A recent piece by Leslie Hook and John Reed for FT entitled “Why the world’s recycling system stopped working” illuminates a side of greenism so dark that we can’t help but reflect (and comment) on it.i So let’s!
More than 270 million tonnes of waste are recycled across the world each year, according to the World Bank — equivalent to the weight of 740 Empire State buildings. Since the introduction of kerbside household recycling in the 1980s, recycling has been promoted as the environmental answer to humanity’s growing amounts of rubbish. It has also developed into a $200bn industry globally, according to the Bureau of International Recycling. Companies and brokers have lined up to buy this waste and turn it into new products: a kind of straw-into-gold process that can at times be remarkably profitable. At the centre of the system is a brisk global trade in scrap materials shipped around the world. But this year, all that changed. On December 31 2017, China, previously the centre of the global recycling trade, abruptly shut its doors to imports of recycled material, citing the fact that large amounts of the waste were “dirty” or “hazardous” and thus a threat to the environment. The prices of plastic scrap collapsed, as did the price of low-grade paper. Suddenly, the lucrative trade that had sprung up shipping recyclables around the world was in crisis. The new policy, called the “National Sword”, was so drastic that when it was first announced many people in the industry did not believe it would actually be implemented. China and Hong Kong went from buying 60 per cent of the plastic waste exported by G7 countries during the first half of 2017, to taking less than 10 per cent during the same period a year later. “It really changed the world, in a way,” says Reed. “China was the world’s biggest customer for paper and plastic.”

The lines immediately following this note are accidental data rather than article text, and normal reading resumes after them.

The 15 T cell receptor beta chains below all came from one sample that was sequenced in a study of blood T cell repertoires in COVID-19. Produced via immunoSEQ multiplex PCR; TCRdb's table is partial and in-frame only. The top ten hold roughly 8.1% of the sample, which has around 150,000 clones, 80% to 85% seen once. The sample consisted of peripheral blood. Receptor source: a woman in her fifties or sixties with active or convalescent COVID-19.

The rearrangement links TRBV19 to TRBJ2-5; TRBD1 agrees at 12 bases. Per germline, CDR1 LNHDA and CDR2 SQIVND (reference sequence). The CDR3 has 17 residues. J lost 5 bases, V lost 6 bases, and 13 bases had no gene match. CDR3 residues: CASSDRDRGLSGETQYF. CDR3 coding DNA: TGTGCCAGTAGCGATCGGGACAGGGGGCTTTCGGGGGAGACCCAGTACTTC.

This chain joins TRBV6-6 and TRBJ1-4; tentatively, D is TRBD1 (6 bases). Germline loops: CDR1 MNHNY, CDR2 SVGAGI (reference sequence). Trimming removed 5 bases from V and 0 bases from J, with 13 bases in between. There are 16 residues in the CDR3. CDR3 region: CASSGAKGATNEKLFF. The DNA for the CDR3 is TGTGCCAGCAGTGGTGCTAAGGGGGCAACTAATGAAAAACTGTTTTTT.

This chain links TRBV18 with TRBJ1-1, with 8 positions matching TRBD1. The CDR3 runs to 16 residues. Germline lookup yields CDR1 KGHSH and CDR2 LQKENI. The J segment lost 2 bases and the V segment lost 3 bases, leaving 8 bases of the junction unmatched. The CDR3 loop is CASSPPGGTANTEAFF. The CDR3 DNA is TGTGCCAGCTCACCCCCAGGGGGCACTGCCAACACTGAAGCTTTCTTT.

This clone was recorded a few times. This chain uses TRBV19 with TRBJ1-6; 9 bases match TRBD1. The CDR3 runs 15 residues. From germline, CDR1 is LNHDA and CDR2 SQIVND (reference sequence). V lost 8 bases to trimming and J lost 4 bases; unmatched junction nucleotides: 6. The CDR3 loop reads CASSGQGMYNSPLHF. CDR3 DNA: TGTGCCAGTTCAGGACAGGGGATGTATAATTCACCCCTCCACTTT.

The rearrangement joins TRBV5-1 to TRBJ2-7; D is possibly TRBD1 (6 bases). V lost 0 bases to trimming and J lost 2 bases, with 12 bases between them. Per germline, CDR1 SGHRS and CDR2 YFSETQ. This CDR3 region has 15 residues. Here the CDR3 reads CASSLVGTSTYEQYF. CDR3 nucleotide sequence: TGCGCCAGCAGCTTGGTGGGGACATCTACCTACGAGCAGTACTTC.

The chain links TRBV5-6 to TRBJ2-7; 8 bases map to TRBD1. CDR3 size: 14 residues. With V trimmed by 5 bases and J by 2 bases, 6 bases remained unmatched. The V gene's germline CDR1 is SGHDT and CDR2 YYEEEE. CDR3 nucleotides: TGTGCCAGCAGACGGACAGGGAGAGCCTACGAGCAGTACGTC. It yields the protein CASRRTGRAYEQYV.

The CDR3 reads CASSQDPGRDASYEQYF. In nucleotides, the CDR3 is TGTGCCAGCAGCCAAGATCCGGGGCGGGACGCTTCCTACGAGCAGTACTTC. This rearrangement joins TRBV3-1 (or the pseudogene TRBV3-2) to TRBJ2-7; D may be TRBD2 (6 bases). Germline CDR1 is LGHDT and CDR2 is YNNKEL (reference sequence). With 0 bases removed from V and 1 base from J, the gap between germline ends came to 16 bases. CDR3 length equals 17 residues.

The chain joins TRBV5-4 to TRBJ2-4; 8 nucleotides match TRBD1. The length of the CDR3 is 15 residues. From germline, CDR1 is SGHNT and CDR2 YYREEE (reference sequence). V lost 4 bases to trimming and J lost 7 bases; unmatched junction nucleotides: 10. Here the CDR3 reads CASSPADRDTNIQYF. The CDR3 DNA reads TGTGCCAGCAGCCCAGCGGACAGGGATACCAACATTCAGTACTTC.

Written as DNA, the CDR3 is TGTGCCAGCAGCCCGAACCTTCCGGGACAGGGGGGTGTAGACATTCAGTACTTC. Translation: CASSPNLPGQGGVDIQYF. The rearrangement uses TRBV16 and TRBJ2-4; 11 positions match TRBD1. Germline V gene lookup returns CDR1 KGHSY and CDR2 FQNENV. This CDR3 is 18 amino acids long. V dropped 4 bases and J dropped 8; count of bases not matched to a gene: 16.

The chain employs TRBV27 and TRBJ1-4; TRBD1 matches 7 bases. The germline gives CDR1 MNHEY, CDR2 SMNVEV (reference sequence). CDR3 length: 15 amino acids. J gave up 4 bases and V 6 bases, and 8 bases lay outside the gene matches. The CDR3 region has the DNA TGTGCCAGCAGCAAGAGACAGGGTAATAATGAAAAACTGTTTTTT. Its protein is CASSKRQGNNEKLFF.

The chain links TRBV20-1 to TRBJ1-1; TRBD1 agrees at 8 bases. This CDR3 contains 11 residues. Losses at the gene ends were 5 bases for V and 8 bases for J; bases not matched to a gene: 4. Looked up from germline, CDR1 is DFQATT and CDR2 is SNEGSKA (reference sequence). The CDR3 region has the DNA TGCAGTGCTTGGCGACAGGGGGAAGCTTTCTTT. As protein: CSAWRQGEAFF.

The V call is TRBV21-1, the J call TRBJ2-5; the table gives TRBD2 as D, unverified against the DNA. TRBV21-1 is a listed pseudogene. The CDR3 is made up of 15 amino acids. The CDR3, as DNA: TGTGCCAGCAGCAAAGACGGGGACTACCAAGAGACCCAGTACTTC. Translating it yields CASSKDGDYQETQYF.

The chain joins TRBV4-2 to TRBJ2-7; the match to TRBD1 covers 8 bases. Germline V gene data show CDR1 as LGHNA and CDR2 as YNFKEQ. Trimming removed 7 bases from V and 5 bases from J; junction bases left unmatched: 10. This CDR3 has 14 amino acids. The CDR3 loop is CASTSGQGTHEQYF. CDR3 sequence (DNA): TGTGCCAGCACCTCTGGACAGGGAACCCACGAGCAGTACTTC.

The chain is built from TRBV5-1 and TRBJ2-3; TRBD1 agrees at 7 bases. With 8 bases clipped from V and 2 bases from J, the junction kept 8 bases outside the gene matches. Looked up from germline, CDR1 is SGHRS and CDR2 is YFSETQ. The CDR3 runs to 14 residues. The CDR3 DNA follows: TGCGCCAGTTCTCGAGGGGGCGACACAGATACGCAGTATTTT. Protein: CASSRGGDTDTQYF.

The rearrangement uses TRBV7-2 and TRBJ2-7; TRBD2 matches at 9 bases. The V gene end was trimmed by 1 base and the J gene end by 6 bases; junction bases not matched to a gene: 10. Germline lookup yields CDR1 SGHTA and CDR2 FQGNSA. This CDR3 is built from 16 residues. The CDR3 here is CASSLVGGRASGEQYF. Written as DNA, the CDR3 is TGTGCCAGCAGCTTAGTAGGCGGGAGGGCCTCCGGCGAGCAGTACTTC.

While office towers are a suspiciously unfamiliar unit of measurement, the fact remains that China’s National Sword has cut open the underbelly of the greenwashed industry formerly known as “recycling,” in which neatly tied blue bags filled with all manner of unsorted slop were conveniently blackholed from suburban curbs in western countries to the previously laxly regulated World’s Factory in the east. It was fun while it lasted, eh ? Too bad that free lunches have a way of being paid for eventually. It’s true for ZIRP, it’s true for block sizes, and it’s true for trash. So wouldja please stop listening to philosophastic bureaucrats who “just want to help” and “just want to do the right thing” while having no skin in the game for themselves ? No manner of coloured bags is going to save you from the fact that you’ll eventually have to clean up after yourself.
Technically, China does still accept some forms of scrap, but it has set such a high bar for the cleanliness of the materials that can be imported that most people in the industry refer to it as a “ban”.
This is obviously a very childish perspective! So the carnies suddenly introduce a new 4′ height restriction on the roller coaster and now none of the 3-year-olds, not even the mighty pantagruels,ii are allowed to ride anymore, so WAAAH WAAAAAHHH the “banned” little